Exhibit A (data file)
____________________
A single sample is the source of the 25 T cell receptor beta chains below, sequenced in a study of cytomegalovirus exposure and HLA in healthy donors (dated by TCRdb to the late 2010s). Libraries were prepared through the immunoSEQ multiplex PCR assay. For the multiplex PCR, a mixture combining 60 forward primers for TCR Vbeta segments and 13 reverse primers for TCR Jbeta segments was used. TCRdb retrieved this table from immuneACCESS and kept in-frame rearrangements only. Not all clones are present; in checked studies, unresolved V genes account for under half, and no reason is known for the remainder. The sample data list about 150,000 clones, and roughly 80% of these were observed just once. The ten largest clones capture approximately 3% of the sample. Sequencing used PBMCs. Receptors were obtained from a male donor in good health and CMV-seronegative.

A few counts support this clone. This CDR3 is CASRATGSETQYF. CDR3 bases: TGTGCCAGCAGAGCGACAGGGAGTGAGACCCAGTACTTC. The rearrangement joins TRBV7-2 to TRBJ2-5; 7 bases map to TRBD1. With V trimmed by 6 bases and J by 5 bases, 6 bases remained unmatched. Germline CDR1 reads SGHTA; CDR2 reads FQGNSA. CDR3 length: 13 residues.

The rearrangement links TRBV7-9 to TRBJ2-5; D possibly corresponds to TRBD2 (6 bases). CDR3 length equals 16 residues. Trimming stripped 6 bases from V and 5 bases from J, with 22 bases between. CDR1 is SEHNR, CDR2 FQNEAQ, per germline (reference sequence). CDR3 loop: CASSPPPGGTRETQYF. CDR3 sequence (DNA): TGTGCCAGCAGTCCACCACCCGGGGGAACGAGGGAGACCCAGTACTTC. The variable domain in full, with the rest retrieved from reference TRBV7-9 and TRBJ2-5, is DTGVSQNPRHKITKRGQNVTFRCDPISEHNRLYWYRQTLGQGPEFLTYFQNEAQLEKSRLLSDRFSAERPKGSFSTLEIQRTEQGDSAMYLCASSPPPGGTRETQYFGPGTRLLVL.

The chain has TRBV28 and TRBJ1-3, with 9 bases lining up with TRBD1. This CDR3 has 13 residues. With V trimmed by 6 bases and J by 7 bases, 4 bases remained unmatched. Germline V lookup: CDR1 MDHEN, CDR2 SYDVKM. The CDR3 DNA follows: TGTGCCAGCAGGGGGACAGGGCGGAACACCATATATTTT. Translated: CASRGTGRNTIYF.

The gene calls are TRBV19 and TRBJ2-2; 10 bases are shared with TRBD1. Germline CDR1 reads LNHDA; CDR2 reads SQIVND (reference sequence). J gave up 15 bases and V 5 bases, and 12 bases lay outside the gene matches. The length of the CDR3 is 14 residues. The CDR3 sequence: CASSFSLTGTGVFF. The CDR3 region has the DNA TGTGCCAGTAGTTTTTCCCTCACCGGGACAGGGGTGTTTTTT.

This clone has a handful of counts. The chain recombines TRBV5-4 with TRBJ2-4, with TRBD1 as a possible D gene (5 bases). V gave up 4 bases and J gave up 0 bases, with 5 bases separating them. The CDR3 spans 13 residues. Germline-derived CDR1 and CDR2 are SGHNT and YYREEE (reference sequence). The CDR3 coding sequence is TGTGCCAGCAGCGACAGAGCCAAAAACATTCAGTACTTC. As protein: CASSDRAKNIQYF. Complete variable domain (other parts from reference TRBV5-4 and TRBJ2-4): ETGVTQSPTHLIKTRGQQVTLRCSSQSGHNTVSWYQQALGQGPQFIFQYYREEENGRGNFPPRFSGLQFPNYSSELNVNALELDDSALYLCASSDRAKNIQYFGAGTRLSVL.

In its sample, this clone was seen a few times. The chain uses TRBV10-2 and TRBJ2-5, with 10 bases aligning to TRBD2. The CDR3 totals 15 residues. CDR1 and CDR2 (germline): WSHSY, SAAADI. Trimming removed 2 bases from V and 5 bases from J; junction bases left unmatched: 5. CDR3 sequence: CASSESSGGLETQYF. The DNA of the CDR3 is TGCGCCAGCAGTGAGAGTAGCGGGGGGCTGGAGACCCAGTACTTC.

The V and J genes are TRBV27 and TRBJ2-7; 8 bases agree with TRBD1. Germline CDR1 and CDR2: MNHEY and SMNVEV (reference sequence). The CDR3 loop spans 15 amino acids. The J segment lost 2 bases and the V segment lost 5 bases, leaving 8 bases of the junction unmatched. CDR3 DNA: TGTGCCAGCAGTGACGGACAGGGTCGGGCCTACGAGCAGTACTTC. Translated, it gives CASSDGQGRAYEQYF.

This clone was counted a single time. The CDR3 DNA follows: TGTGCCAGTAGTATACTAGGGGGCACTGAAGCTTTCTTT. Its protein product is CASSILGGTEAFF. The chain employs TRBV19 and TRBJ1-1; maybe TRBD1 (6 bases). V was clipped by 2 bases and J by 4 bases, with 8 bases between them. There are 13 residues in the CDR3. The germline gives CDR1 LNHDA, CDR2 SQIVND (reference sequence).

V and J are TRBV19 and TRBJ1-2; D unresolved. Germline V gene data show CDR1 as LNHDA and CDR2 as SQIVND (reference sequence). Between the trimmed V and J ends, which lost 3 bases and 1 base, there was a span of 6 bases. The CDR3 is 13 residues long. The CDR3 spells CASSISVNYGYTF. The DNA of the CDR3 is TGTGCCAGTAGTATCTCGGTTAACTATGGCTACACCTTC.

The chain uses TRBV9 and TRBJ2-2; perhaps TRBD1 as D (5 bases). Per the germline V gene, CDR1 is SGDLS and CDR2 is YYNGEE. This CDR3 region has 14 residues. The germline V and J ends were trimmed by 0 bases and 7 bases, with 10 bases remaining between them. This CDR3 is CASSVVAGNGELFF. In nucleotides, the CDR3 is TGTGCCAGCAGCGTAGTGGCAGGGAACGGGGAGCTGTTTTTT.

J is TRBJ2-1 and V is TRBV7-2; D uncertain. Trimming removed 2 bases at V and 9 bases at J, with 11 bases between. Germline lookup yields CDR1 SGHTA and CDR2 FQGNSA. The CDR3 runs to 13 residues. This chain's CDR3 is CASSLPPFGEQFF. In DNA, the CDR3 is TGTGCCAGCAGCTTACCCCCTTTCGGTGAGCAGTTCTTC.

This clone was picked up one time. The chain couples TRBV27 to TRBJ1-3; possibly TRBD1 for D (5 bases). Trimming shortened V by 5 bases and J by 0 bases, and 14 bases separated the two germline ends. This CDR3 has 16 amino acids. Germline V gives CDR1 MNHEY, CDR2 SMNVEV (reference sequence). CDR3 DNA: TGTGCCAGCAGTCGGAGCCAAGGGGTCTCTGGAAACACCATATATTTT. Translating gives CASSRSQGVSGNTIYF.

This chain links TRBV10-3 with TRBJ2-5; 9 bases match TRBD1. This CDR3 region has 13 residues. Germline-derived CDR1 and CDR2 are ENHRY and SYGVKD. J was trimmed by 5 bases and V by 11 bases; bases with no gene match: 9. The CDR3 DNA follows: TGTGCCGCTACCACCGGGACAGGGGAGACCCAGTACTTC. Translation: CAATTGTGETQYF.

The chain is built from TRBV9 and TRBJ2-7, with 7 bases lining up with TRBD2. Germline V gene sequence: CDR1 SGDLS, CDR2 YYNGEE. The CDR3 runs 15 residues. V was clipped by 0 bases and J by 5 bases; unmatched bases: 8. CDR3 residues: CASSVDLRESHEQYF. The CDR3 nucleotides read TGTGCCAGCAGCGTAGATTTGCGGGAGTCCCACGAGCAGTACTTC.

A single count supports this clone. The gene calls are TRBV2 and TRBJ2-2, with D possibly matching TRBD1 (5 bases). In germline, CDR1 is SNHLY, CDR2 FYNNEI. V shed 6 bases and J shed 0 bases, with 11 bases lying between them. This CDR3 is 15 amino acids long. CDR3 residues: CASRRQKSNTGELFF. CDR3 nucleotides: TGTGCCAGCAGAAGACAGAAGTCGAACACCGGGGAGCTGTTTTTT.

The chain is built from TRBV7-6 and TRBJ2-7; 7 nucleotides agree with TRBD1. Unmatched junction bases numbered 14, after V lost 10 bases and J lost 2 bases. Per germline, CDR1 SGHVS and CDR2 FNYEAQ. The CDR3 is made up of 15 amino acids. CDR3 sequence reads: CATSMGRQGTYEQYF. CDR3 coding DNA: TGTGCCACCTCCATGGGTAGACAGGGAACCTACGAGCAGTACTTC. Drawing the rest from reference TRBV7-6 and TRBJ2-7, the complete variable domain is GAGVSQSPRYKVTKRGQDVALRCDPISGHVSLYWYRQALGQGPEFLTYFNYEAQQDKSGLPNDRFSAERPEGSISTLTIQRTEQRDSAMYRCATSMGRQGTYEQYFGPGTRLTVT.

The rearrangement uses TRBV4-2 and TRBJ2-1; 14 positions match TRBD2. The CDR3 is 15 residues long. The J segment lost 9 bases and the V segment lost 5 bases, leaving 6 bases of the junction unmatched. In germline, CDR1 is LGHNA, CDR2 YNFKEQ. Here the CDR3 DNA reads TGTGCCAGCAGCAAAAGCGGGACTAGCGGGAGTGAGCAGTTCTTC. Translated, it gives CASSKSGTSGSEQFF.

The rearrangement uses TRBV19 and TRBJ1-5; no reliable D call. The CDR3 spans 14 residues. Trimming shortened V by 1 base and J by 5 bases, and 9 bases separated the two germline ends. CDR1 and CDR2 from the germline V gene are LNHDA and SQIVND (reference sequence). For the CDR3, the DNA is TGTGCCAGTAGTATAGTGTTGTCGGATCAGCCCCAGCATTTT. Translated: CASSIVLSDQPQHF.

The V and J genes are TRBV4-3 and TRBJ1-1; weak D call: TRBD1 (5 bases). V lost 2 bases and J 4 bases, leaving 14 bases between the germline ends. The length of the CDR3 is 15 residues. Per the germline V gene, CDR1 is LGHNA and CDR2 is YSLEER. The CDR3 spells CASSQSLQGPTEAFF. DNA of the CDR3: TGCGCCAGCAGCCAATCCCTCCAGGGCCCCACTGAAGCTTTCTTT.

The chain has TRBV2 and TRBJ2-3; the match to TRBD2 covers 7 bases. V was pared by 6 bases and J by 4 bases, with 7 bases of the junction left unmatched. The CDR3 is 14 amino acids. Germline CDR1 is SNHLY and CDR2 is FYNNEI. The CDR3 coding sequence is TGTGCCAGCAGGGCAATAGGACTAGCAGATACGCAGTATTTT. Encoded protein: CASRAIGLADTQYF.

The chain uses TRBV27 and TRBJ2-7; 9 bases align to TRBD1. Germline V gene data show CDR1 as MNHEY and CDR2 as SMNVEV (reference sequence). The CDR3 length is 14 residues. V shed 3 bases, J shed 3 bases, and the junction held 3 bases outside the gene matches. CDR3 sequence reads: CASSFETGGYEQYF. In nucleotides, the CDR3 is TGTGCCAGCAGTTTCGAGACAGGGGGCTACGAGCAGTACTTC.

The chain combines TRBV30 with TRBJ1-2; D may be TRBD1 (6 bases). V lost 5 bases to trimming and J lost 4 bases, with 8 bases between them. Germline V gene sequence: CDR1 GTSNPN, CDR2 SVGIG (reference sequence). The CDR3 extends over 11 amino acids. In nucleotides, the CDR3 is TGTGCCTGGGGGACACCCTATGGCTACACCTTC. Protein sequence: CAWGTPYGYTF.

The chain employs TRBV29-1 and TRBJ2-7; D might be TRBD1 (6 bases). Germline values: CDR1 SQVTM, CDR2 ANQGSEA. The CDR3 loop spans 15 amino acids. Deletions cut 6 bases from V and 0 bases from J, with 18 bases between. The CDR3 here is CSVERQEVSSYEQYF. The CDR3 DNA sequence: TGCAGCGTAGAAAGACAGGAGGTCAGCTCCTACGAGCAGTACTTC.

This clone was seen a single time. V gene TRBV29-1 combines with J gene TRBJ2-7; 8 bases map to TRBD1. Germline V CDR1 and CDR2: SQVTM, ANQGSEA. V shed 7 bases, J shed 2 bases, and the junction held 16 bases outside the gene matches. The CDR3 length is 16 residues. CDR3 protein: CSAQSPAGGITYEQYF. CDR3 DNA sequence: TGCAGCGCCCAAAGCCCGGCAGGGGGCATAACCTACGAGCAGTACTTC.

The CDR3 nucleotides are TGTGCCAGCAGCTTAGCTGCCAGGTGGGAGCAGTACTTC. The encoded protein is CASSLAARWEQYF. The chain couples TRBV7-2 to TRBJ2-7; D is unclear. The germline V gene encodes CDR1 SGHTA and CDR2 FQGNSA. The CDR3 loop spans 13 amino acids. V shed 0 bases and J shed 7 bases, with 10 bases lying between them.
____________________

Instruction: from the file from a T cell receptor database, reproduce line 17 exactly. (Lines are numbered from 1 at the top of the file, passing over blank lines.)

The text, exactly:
The chain is built from TRBV7-6 and TRBJ2-7; 7 nucleotides agree with TRBD1. Unmatched junction bases numbered 14, after V lost 10 bases and J lost 2 bases. Per germline, CDR1 SGHVS and CDR2 FNYEAQ. The CDR3 is made up of 15 amino acids. CDR3 sequence reads: CATSMGRQGTYEQYF. CDR3 coding DNA: TGTGCCACCTCCATGGGTAGACAGGGAACCTACGAGCAGTACTTC. Drawing the rest from reference TRBV7-6 and TRBJ2-7, the complete variable domain is GAGVSQSPRYKVTKRGQDVALRCDPISGHVSLYWYRQALGQGPEFLTYFNYEAQQDKSGLPNDRFSAERPEGSISTLTIQRTEQRDSAMYRCATSMGRQGTYEQYFGPGTRLTVT.